On a slow afternoon at the circulation desk a few weeks ago, a teacher spotted me with a book and asked if I was reading for a class. “Just for fun,” I answered without thinking, and she smiled. “I’m so envious. I wish I had the time to read like that!”

I just couldn’t get this interaction out of my head. At first I thought it was the implication that independent reading time is some kind of luxury, something librarians have and classroom teachers want. You know, because teachers have real jobs, and I sit around reading all day.

But the more I thought about it, the more I realized it was my end of the conversation that was bothering me. Just for fun? Was that really why I was reading a book about the history of American intervention in Afghanistan?

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A few weeks ago, I was able to go to San Francisco to attend YPulse’s first Mashup. The name of the conference was such because it brought together people that normally might not be together at a conference-non-profits, for-profits, media, education, and more. Representatives from Gaia and Claudia Linden with Teen Second Life to a teen panel/owners of such sites as My Yearbook, Scriptovia, Emo Girl Talk, and Whateverlife. Some familiar faces such as Henry Jenkins, Anne Collier co-author of MySpace Unraveled, and Amanda Lenhart with Pew Internet & American Life Project who focuses on teen reports were there as well.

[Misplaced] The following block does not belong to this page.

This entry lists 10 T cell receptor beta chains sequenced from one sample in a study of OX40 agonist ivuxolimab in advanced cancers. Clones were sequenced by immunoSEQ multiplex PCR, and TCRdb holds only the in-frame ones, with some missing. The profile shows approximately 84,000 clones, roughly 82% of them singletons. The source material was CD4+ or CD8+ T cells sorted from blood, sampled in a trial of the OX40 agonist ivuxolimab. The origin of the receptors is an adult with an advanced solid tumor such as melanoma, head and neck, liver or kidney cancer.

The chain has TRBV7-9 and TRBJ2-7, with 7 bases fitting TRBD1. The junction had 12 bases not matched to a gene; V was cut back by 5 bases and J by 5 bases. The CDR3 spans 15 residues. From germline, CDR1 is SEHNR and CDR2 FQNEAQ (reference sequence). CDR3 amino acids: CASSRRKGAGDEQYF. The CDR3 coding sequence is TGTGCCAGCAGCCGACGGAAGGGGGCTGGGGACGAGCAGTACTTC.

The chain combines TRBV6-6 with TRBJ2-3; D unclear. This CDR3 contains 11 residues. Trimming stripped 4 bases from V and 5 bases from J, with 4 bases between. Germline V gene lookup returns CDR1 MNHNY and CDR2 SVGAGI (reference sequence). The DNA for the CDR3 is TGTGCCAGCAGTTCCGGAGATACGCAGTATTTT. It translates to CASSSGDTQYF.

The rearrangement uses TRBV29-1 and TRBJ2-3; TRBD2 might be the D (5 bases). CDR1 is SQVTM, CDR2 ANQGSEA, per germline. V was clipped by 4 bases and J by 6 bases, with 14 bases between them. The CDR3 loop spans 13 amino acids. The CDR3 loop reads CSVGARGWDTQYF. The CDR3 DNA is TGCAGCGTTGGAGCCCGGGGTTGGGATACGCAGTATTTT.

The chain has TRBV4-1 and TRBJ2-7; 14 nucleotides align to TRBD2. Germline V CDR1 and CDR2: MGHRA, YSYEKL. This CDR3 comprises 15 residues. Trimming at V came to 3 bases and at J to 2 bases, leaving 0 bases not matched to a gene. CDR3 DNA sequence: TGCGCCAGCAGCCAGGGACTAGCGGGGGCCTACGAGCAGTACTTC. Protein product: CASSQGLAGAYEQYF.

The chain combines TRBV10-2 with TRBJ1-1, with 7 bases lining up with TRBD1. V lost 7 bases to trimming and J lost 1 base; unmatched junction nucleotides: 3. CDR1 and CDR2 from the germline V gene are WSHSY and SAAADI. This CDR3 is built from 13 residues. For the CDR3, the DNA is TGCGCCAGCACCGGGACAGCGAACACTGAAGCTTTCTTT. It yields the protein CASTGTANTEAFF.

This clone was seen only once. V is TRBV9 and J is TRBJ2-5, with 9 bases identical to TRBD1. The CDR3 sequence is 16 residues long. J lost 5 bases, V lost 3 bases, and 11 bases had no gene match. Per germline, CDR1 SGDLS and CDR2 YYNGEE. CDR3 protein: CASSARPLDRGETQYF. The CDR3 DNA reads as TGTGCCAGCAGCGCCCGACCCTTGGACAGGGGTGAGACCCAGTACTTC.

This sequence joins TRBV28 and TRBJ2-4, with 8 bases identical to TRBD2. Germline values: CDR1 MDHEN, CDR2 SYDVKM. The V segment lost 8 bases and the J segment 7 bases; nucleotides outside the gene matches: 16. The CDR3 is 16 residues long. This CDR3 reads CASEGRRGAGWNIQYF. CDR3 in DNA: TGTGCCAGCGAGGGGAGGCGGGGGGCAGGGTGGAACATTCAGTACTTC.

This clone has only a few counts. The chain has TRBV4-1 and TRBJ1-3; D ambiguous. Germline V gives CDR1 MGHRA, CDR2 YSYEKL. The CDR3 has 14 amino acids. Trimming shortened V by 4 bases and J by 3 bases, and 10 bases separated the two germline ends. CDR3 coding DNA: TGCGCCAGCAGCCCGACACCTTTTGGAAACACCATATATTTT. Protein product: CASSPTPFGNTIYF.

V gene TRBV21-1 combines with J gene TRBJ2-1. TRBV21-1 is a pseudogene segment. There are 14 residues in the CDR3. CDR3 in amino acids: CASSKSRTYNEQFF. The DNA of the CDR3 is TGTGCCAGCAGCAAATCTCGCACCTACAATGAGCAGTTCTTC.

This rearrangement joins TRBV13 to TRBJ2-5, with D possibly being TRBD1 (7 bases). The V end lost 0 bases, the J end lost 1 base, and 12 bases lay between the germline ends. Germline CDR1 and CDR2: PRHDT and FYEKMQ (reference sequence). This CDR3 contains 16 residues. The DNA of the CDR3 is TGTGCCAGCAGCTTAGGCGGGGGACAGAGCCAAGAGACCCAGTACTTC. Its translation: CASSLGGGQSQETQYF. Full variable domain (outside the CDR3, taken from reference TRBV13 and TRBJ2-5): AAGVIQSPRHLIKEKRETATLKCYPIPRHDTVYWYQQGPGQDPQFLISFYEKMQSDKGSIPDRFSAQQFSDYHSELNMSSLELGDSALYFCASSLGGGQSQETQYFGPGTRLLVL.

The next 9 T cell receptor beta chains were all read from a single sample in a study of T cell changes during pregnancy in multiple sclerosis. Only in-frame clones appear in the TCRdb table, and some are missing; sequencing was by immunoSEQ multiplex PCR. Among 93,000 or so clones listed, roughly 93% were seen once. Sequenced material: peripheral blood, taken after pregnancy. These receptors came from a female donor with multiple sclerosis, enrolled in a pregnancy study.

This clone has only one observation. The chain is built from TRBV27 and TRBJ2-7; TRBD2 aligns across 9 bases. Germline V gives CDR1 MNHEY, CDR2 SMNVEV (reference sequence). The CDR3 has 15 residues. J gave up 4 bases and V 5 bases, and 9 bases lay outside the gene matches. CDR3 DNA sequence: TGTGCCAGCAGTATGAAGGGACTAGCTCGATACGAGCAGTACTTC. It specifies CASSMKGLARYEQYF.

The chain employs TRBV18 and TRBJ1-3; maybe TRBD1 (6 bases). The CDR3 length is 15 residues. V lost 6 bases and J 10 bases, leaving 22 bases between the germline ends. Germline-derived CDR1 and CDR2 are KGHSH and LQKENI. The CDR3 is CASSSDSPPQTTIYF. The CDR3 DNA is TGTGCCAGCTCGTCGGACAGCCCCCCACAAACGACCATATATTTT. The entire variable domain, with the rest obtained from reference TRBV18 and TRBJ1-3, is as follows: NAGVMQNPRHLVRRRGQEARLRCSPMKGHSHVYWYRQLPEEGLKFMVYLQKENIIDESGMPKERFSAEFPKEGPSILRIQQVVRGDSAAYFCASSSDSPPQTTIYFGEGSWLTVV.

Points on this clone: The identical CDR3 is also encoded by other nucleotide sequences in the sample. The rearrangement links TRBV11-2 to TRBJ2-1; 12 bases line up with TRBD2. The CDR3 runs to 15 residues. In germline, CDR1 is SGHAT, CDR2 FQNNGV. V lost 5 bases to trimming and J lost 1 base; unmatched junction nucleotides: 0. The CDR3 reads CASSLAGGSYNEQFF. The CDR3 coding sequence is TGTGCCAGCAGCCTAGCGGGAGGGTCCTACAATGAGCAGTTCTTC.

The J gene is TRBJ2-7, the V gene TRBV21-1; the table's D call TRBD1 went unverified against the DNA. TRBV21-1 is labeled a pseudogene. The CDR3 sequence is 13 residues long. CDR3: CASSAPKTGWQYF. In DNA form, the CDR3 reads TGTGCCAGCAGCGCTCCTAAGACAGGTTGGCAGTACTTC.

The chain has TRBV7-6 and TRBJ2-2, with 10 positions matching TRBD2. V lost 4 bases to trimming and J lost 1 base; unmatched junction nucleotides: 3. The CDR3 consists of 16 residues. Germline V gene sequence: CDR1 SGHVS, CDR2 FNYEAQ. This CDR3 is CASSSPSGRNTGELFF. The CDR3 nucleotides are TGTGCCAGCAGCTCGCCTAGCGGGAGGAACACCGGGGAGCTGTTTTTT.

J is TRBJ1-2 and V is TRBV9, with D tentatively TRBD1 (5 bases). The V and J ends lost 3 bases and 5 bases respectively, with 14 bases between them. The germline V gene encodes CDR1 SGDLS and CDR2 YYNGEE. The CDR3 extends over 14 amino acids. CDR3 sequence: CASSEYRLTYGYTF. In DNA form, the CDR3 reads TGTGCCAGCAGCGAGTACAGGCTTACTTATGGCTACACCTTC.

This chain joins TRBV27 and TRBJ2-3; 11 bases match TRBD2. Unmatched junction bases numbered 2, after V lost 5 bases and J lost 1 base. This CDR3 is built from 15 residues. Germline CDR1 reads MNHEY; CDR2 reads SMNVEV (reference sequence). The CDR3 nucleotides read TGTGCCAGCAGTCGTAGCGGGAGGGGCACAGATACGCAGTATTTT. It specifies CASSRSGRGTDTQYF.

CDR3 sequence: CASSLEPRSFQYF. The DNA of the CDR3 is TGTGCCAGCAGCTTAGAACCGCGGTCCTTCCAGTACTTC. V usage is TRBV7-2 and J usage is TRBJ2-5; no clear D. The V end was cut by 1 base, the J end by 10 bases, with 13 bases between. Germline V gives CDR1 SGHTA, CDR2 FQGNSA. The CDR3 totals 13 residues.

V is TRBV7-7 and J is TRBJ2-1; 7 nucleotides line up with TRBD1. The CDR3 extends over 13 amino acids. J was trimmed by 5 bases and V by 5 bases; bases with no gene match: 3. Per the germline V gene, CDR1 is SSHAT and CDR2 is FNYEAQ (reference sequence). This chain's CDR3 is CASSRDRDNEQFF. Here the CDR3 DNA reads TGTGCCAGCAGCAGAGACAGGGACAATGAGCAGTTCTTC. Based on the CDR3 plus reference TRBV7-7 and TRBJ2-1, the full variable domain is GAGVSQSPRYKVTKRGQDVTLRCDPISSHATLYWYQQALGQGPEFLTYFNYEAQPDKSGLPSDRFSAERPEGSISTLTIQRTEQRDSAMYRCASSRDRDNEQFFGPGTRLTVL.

A common thread aside from reaching youth with technology and understanding how they use it so that we can connect more, is that teens are so diverse. While that might sound obvious, being a conference about technology, one might think that every teen uses technology in the same way-and the conference didn’t puport that at all. Teens themselves said many times that they were a diverse group, and when trying to market to them or get their attention, it’s important to remember that. Look for the Tween Mashup at the end of September in NY with organizations such as Whyville and topics such as, “How to market to tweens and be COPPA compliant” and “Are tweens still reading books and magazines and watching TV?”. Anastasia Goodstein with YPulse, opens up the communication lines in ways that will help teens, tweens, and us as professionals talk what we need to talk about; how to connect with each other better.